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Who Lost the World?

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Posted on Oct 31, 2012
cod_gabriel (CC BY 2.0)

By Ira Chernus, TomDispatch

(Page 2)

This was not simply an exaggerated indictment of presidential “weakness.” As he had on that first day, Romney was again raising a question even more crucial to any popular narrative of American foreign policy: Who’s in charge here?

After all, what’s the point of being the global superpower if not to keep control of events around the world? As Romney put it succinctly: “It is the responsibility of our President to use America’s great power to shape history.” And on that most crucial count, he insisted, Obama had failed dismally and a U.S. ambassador had paid for that failing with his life.

A Bipartisan Mythology

The debates gave Romney a chance to sharpen his attack. In the second of them, Obama deftly deflected the charges about Libya (though he never actually answered them). By the time the third debate rolled around, Romney’s strategists apparently saw no benefit and lots of risk in pressing the Libyan question. But they still saw plenty of benefit in keeping the broader issue alive. So Romney rushed past Libya, saying, “We’ve seen in nation after nation a number of disturbing events.”

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He built his case using fearful images: “I see the Middle East with a rising tide of violence, chaos, tumult… You see al-Qaeda rushing in.” Power in Washington needed to be restored to the right hands so that, wearing “the mantle of leadership,” the U.S. could “help the Middle East” turn back “the rising tide of tumult and confusion” and subdue the terrorists. 

Translation: For decades nearly all the governments in the Middle East, the energy heartlands of the planet, were our allies (more precisely, our clients, though that word was never used in polite company). We could build up their militaries, support their autocratic regimes, and count on them to quell any expressions of anti-American sentiment. Now, under Obama, this crucial area of the world, once well under our thumb, was spinning out of control. Lose control by failing to exercise our might and we lose our safety.

Strength, control, and national security are all parts of the same package; nothing matters more to America—and Obama was letting it all go down the drain. So the Republican story went (with copious document leaks on the Libyan “cover-up” and the like from Congress). What had been considered an Obama strong suit—he was, after all, the man who took out Osama bin Laden—suddenly seemed to have been trumped.

The Democrats actually responded by putting out a remarkably similar story about (as the president termed it in the third debate) “strong, steady leadership,” which, they claimed, was preventing the Middle East from spinning out of control. In other words, we hadn’t really lost Libya at all. But that was the only point in dispute.

The debate between Republicans and Democrats wasn’t about goals in the Middle East, where support for autocratic friends like Saudi Arabia and Bahrain is assumed, and both sides agree on the need for democratic elections, religious pluralism, a free press, empowering women, strengthening free enterprise capitalism, and destroying Islamist terrorists.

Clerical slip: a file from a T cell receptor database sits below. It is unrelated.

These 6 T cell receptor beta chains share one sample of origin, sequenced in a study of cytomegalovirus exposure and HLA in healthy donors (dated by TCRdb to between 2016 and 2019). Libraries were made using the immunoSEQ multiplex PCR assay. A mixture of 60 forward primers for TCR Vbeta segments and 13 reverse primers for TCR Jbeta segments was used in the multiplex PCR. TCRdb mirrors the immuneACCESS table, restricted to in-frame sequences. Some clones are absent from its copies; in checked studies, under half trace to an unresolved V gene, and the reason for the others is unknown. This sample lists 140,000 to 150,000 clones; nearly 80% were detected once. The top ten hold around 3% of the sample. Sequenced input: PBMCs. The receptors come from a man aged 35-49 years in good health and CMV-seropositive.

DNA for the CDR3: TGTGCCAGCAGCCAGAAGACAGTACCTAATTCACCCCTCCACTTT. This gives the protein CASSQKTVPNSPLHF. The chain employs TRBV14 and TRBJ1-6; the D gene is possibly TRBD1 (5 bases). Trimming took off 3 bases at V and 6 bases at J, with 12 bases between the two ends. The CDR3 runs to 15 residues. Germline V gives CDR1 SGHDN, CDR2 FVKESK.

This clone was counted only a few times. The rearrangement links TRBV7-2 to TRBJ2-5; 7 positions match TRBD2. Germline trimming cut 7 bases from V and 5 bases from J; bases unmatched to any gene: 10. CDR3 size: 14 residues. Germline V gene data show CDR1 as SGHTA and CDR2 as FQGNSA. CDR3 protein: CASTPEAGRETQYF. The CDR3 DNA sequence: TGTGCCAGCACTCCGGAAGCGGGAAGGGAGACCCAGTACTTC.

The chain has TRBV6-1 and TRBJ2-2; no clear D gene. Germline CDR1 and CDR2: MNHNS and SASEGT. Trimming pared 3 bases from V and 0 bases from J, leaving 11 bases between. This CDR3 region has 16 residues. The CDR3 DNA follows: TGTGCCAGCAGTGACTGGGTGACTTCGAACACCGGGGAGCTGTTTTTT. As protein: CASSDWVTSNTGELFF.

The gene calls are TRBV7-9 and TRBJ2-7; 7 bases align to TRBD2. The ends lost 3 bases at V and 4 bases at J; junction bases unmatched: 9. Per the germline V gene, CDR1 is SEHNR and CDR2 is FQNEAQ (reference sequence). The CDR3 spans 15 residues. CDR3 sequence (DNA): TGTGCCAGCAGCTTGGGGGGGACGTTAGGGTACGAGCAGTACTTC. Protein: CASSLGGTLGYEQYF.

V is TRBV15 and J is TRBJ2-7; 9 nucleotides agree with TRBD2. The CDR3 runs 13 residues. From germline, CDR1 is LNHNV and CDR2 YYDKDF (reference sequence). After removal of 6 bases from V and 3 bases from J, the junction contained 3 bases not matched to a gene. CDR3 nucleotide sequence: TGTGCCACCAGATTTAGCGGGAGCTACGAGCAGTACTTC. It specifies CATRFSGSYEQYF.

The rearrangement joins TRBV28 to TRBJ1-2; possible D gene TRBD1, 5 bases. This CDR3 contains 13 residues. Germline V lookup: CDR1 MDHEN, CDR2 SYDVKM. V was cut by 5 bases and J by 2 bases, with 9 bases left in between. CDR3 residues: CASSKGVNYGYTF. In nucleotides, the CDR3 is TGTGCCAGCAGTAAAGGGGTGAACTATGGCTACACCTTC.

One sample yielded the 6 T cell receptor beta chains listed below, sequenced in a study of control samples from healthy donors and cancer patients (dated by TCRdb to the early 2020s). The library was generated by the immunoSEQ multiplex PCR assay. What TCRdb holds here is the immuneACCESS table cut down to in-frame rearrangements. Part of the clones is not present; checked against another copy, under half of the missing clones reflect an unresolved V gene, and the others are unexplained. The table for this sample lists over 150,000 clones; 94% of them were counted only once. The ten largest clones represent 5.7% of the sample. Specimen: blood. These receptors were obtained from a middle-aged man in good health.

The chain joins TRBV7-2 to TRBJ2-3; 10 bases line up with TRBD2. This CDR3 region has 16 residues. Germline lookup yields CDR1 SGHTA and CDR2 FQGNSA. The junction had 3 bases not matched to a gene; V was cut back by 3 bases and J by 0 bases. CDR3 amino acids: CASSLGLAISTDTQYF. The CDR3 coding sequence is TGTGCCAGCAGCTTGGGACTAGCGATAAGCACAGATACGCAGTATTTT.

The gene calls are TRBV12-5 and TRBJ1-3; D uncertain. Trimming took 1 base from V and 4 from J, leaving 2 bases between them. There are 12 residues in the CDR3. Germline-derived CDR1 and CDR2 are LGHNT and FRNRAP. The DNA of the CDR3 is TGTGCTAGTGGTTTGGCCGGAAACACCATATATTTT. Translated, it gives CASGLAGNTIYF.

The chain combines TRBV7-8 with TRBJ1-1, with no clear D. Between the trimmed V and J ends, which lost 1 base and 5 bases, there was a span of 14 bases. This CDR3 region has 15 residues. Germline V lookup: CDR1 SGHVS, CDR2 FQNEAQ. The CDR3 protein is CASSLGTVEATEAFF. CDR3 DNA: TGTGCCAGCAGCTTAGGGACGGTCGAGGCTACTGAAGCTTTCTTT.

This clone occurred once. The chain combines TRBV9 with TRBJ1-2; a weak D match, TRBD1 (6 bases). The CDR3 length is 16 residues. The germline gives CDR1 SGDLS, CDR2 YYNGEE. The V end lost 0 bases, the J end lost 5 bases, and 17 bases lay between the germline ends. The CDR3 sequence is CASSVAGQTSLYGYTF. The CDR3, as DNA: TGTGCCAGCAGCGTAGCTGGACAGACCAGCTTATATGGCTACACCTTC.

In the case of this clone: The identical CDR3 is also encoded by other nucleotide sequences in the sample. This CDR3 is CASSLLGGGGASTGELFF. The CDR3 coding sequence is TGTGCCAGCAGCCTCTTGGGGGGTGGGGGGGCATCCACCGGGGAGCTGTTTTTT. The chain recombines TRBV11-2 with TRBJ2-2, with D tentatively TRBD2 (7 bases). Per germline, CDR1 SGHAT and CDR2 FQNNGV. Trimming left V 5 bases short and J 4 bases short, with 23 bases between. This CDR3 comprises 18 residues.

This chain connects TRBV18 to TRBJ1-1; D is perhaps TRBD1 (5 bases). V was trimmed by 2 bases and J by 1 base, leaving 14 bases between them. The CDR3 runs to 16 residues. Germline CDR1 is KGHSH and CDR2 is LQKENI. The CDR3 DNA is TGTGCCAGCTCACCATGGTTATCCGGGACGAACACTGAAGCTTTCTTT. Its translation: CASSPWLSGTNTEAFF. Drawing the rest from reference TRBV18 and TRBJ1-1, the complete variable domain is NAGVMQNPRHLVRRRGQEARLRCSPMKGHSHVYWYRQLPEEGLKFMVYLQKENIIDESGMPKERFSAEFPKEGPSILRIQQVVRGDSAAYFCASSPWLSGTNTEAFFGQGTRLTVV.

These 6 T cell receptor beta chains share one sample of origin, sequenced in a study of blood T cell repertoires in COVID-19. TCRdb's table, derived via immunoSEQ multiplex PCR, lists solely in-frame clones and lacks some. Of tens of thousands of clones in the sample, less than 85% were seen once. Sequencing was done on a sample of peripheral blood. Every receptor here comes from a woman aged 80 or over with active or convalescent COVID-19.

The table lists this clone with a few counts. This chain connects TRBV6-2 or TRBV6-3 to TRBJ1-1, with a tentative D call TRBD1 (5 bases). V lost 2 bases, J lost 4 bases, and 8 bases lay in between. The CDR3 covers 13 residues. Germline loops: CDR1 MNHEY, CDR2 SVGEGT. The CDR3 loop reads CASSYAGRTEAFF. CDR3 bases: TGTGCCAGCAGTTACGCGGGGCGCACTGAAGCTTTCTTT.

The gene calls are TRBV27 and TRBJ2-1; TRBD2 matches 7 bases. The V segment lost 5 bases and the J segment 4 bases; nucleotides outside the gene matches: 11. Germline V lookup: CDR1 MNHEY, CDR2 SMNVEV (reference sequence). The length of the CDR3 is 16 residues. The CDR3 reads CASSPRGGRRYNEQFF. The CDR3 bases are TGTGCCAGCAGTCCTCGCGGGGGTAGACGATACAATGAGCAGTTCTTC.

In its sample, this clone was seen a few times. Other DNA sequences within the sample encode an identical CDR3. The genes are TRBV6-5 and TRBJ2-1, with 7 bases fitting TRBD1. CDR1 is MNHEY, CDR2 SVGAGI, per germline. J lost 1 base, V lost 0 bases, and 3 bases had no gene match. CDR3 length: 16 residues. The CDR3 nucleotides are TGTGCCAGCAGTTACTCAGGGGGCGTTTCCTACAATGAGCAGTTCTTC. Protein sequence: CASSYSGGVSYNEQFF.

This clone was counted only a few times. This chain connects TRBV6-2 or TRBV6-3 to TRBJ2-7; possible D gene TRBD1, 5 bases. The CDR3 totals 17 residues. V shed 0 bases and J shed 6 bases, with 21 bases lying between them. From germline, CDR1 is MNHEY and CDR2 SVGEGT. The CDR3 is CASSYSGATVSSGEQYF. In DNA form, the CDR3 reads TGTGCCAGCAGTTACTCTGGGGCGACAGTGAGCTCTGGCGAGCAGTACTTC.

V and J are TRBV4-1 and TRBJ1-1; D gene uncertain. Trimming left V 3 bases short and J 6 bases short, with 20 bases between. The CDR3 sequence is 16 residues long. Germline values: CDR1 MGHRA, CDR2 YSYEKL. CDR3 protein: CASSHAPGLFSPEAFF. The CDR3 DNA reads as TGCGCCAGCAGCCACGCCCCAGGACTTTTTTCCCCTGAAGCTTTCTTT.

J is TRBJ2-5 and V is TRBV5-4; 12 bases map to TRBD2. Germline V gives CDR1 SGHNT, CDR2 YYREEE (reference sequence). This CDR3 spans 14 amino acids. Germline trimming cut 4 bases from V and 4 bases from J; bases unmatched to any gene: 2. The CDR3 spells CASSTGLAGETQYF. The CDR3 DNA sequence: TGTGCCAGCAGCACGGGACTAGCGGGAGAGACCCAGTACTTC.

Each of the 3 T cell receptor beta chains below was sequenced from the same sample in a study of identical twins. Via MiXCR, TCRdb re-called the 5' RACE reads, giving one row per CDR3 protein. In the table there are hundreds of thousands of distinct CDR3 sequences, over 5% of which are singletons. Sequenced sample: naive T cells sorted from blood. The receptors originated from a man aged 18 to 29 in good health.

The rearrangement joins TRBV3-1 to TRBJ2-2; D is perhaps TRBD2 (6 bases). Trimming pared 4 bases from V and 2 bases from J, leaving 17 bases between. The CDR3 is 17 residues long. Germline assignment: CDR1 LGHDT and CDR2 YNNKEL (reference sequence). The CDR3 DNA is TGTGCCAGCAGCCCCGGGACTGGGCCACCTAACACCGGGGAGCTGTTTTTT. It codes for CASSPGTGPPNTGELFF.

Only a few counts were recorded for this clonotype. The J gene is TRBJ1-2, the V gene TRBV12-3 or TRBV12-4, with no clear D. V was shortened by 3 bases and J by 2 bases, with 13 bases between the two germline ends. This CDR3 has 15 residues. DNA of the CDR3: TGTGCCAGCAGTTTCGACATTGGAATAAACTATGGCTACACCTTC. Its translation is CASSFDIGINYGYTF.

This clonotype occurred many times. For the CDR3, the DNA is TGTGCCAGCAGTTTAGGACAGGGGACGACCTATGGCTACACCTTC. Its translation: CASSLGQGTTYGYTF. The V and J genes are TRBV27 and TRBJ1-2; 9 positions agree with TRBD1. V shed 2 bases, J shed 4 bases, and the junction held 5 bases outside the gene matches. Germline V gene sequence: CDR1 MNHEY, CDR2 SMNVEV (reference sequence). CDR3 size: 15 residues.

More broadly, both sides agree, as they have for decades, that Washington’s overriding foreign policy goal must be to shape history, control the world, and make it mirror American values and serve American interests. This mythic vision of American foreign policy is a rare example of long-term bipartisan consensus.

When I call it myth, I don’t mean it’s a lie. I mean it’s a foundational narrative of American power that expresses our most basic assumptions about the world, a story in which every nation on the planet is, theoretically, ours to lose.

To most Americans (though not to much of the rest of the world), this narrative does not reflect sheer hubris and intoxication with imperial power. It’s just good common sense. Throughout our history, at the heart of the dominant national mythology has been the assumption that the U.S. should be the world’s “locomotive” and all the other nations “the caboose” (as President Harry Truman’s Secretary of State, Dean Acheson, once said).  The reason for this was simple (at least to Americans): we were the first and greatest nation founded on the universal moral truths that are supposedly self-evident to any reasonable person.

Sure, controlling the world would serve our self-interest in all sorts of tangible ways. However, our primary self-interest, so the myth maintains, always was and always will be the moral improvement—perhaps even perfection—of the entire world. By serving ourselves we serve all humanity.

The Fiercest Political Battle of All

The only question worth debating, then, is how we can use our preponderant power and wealth most shrewdly to maintain effective control. Most Americans expect their president to know the answer. At the same time, most Americans worry that he might not.  A more recent pillar of the bipartisan narrative, the myth of homeland insecurity, suggests the opposite. 

According to that myth, no matter how much military strength we have or control we exert, there is always “a rising tide of tumult” somewhere that threatens our national security. At every moment, somewhere in the world, we have something crucial to lose.  The name of the threat can change with surprising ease. But the peril must always be there. It’s essential to the story.


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